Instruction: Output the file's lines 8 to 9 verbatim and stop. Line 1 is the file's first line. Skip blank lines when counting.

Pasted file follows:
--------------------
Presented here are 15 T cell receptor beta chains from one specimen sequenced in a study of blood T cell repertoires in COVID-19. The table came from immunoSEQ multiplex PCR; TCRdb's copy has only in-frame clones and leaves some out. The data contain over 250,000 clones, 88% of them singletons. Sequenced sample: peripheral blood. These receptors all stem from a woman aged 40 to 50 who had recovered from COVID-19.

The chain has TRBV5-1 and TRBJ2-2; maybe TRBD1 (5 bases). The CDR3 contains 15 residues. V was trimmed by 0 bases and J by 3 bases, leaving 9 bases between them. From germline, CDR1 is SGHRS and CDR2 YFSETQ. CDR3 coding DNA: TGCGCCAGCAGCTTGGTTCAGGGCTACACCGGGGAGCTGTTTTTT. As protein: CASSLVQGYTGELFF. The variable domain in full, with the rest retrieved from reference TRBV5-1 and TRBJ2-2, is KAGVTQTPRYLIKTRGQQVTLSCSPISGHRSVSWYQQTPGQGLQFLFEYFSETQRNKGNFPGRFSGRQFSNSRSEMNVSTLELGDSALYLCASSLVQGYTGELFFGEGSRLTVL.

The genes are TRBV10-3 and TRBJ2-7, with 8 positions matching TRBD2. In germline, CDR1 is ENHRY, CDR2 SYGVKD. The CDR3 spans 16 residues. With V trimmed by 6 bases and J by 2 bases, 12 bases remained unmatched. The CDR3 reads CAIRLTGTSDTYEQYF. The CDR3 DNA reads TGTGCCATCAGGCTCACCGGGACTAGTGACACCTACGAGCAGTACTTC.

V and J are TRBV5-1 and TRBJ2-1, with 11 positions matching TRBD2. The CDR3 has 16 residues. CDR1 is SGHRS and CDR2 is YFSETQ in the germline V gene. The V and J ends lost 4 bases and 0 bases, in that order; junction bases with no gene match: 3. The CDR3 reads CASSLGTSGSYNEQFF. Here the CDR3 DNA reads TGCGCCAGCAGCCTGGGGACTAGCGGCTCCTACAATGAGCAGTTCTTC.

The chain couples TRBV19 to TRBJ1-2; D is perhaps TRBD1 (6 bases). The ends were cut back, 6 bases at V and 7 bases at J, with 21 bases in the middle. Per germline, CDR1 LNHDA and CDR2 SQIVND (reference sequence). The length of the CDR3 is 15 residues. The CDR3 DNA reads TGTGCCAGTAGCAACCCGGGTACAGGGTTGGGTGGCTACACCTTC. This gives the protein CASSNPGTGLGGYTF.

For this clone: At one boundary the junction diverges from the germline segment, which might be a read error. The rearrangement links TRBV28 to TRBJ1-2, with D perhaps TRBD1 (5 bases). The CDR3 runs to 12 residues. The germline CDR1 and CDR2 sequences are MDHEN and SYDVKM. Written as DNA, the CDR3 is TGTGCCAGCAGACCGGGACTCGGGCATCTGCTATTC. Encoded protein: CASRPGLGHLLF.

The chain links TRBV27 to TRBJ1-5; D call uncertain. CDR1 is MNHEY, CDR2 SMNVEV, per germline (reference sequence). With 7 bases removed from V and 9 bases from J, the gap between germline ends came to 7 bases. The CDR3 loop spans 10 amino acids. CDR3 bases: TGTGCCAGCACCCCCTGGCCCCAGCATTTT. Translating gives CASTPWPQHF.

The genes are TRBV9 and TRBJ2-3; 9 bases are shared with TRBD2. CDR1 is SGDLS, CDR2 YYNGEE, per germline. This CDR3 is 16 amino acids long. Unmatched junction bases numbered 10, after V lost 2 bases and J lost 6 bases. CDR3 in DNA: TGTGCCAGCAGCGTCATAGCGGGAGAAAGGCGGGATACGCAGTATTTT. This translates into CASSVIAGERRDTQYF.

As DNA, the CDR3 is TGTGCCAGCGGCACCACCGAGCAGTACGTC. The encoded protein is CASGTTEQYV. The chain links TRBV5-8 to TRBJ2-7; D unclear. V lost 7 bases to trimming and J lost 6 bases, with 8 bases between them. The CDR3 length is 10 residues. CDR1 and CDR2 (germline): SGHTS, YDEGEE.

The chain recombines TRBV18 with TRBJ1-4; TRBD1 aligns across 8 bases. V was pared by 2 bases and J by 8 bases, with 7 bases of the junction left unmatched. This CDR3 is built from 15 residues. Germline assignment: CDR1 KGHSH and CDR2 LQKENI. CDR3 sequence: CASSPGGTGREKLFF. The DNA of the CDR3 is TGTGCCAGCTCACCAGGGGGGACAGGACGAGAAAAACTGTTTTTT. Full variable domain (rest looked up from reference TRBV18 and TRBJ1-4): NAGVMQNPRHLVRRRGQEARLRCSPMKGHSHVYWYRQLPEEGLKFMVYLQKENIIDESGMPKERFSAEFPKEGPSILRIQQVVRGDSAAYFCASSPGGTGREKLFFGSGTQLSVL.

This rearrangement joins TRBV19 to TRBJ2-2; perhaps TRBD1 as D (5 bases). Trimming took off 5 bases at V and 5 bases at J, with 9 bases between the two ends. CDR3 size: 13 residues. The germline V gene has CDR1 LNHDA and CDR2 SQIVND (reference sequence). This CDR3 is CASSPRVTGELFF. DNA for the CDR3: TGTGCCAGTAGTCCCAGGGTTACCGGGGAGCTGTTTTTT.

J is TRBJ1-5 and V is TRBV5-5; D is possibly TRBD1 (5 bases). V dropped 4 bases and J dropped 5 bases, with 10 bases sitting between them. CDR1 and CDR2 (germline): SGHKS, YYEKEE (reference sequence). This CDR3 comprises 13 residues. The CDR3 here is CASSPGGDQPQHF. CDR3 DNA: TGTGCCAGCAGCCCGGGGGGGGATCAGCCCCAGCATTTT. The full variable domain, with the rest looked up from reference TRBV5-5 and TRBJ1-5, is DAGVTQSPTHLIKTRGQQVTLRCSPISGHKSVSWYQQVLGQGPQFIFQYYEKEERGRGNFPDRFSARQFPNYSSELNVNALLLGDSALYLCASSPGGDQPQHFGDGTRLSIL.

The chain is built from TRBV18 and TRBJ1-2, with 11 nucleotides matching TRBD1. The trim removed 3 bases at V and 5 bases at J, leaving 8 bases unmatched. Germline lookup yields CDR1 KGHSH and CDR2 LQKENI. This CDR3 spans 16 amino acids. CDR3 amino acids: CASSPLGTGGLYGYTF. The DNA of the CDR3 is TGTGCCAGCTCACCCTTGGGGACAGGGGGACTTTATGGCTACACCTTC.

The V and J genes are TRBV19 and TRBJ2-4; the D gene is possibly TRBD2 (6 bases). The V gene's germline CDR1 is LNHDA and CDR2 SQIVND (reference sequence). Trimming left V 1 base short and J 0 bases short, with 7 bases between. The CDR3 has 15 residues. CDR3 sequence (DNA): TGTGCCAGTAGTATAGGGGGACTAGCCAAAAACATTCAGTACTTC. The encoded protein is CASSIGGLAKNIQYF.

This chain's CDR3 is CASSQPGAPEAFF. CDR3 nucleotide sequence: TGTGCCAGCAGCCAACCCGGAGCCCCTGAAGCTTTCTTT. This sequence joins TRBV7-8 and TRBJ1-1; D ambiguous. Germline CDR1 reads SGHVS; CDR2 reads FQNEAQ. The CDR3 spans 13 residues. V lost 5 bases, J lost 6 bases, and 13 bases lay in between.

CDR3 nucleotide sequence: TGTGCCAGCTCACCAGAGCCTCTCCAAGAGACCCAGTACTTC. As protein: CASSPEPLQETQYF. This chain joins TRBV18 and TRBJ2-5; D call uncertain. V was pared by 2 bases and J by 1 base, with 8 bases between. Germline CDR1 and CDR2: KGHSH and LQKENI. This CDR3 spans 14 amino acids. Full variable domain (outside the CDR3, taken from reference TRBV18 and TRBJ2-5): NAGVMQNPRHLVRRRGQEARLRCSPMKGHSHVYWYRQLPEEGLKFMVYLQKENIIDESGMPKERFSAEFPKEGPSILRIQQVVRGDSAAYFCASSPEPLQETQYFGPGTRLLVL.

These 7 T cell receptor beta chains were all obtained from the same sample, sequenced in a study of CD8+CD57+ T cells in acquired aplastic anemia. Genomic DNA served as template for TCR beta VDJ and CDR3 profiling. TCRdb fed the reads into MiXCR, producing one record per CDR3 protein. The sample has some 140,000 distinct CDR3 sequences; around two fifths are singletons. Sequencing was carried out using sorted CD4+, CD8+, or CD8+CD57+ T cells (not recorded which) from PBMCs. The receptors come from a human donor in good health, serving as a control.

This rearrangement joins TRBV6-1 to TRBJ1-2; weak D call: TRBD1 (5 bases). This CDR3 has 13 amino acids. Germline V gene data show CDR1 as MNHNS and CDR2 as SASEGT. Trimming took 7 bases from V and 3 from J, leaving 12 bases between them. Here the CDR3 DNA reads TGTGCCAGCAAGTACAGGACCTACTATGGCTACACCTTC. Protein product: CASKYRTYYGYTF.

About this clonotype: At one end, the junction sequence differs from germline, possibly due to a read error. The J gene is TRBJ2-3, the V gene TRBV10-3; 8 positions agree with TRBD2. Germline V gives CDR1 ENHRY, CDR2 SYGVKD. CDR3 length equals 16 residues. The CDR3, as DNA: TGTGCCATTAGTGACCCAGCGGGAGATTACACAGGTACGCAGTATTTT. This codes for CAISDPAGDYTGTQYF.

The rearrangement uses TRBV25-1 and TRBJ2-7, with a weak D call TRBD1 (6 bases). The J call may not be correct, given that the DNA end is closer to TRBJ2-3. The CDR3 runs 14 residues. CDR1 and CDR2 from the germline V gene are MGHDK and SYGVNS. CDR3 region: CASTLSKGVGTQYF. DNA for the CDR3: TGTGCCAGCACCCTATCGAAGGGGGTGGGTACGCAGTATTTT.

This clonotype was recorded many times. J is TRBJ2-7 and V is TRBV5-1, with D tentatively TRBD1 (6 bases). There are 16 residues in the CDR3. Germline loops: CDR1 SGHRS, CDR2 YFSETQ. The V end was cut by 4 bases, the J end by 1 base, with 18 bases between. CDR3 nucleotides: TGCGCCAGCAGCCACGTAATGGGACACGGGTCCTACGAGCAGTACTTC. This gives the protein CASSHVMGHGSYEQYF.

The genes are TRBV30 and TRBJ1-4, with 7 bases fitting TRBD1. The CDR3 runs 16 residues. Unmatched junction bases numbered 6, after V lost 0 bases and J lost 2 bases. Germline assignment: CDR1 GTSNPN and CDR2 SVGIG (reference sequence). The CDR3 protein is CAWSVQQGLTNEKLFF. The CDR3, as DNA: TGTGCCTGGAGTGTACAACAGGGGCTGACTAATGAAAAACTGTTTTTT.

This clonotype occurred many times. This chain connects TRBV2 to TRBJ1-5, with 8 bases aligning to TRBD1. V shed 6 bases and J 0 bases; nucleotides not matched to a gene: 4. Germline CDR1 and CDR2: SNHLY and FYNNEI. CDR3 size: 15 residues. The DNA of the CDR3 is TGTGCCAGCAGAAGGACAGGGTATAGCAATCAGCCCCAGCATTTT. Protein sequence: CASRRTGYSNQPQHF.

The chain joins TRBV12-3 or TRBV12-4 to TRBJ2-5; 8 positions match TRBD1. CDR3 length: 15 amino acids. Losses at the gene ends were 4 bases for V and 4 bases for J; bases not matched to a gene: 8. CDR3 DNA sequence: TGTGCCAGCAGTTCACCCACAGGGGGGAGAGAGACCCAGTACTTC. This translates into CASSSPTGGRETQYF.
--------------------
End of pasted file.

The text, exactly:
The genes are TRBV9 and TRBJ2-3; 9 bases are shared with TRBD2. CDR1 is SGDLS, CDR2 YYNGEE, per germline. This CDR3 is 16 amino acids long. Unmatched junction bases numbered 10, after V lost 2 bases and J lost 6 bases. CDR3 in DNA: TGTGCCAGCAGCGTCATAGCGGGAGAAAGGCGGGATACGCAGTATTTT. This translates into CASSVIAGERRDTQYF.

As DNA, the CDR3 is TGTGCCAGCGGCACCACCGAGCAGTACGTC. The encoded protein is CASGTTEQYV. The chain links TRBV5-8 to TRBJ2-7; D unclear. V lost 7 bases to trimming and J lost 6 bases, with 8 bases between them. The CDR3 length is 10 residues. CDR1 and CDR2 (germline): SGHTS, YDEGEE.